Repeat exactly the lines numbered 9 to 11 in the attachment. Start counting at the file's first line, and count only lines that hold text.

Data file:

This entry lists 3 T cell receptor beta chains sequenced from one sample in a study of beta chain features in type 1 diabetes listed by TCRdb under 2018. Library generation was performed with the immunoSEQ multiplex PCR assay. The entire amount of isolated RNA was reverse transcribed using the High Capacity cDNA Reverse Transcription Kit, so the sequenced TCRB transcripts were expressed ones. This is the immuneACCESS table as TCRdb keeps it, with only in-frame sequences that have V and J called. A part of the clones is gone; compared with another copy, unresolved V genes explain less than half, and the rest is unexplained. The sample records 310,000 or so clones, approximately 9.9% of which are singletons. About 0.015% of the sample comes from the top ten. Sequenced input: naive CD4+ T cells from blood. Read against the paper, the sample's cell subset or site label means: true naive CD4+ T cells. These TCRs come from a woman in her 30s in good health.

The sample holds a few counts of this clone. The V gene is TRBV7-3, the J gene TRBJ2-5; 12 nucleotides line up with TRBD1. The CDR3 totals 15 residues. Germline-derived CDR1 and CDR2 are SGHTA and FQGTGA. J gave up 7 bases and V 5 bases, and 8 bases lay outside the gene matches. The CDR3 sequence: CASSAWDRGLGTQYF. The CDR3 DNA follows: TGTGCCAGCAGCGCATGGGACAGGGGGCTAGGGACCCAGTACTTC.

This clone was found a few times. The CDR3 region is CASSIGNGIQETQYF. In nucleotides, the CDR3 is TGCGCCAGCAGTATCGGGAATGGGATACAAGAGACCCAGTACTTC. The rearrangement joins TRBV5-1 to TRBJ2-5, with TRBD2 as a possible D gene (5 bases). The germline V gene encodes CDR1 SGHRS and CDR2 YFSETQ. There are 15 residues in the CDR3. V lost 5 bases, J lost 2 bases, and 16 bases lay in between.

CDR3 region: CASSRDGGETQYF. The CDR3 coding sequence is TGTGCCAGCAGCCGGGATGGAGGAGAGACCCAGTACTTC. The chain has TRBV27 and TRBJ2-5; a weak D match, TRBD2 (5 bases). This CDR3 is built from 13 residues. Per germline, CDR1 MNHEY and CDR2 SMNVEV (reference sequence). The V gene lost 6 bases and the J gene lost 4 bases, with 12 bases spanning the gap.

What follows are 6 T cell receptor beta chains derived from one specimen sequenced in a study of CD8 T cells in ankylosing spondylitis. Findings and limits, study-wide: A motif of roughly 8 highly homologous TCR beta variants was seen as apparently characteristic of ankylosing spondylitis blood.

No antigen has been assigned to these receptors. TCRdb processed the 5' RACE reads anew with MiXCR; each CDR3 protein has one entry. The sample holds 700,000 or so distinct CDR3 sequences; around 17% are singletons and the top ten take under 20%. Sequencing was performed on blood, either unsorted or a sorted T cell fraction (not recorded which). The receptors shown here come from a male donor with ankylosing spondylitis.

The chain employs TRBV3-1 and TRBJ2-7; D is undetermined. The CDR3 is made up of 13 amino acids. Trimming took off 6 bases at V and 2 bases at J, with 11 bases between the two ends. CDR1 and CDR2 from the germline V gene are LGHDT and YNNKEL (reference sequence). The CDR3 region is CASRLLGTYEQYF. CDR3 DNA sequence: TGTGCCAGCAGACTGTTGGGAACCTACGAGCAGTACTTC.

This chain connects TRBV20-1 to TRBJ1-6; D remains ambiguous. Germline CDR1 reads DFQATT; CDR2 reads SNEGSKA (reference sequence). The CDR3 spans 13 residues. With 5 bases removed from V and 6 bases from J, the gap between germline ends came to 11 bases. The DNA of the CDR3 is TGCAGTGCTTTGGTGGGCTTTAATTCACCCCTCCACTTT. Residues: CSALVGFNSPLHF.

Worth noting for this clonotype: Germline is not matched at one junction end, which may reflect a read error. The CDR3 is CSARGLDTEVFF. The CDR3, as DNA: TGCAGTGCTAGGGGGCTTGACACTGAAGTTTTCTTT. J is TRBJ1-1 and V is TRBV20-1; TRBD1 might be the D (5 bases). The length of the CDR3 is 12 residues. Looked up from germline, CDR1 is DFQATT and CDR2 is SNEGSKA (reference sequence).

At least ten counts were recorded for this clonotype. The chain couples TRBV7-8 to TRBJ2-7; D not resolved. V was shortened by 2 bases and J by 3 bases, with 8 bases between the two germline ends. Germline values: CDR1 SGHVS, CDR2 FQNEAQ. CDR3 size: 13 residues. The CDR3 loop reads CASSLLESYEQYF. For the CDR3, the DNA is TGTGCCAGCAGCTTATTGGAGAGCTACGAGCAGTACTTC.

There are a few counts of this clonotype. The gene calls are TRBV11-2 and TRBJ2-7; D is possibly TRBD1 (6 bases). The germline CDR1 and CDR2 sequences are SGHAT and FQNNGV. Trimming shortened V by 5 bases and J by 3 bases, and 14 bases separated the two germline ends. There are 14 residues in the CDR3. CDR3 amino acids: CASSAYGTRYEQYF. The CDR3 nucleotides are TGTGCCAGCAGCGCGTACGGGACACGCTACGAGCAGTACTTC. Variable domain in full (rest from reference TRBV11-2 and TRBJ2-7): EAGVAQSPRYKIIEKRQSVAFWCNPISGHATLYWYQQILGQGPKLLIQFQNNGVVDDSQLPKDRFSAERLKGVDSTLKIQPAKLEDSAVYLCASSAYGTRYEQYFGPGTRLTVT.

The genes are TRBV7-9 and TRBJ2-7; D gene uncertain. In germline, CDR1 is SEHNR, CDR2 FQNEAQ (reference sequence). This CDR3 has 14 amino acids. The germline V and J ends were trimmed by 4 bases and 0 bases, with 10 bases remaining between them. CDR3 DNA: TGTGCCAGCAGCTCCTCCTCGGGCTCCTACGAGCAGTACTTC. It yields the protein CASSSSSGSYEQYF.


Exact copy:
Worth noting for this clonotype: Germline is not matched at one junction end, which may reflect a read error. The CDR3 is CSARGLDTEVFF. The CDR3, as DNA: TGCAGTGCTAGGGGGCTTGACACTGAAGTTTTCTTT. J is TRBJ1-1 and V is TRBV20-1; TRBD1 might be the D (5 bases). The length of the CDR3 is 12 residues. Looked up from germline, CDR1 is DFQATT and CDR2 is SNEGSKA (reference sequence).

At least ten counts were recorded for this clonotype. The chain couples TRBV7-8 to TRBJ2-7; D not resolved. V was shortened by 2 bases and J by 3 bases, with 8 bases between the two germline ends. Germline values: CDR1 SGHVS, CDR2 FQNEAQ. CDR3 size: 13 residues. The CDR3 loop reads CASSLLESYEQYF. For the CDR3, the DNA is TGTGCCAGCAGCTTATTGGAGAGCTACGAGCAGTACTTC.

There are a few counts of this clonotype. The gene calls are TRBV11-2 and TRBJ2-7; D is possibly TRBD1 (6 bases). The germline CDR1 and CDR2 sequences are SGHAT and FQNNGV. Trimming shortened V by 5 bases and J by 3 bases, and 14 bases separated the two germline ends. There are 14 residues in the CDR3. CDR3 amino acids: CASSAYGTRYEQYF. The CDR3 nucleotides are TGTGCCAGCAGCGCGTACGGGACACGCTACGAGCAGTACTTC. Variable domain in full (rest from reference TRBV11-2 and TRBJ2-7): EAGVAQSPRYKIIEKRQSVAFWCNPISGHATLYWYQQILGQGPKLLIQFQNNGVVDDSQLPKDRFSAERLKGVDSTLKIQPAKLEDSAVYLCASSAYGTRYEQYFGPGTRLTVT.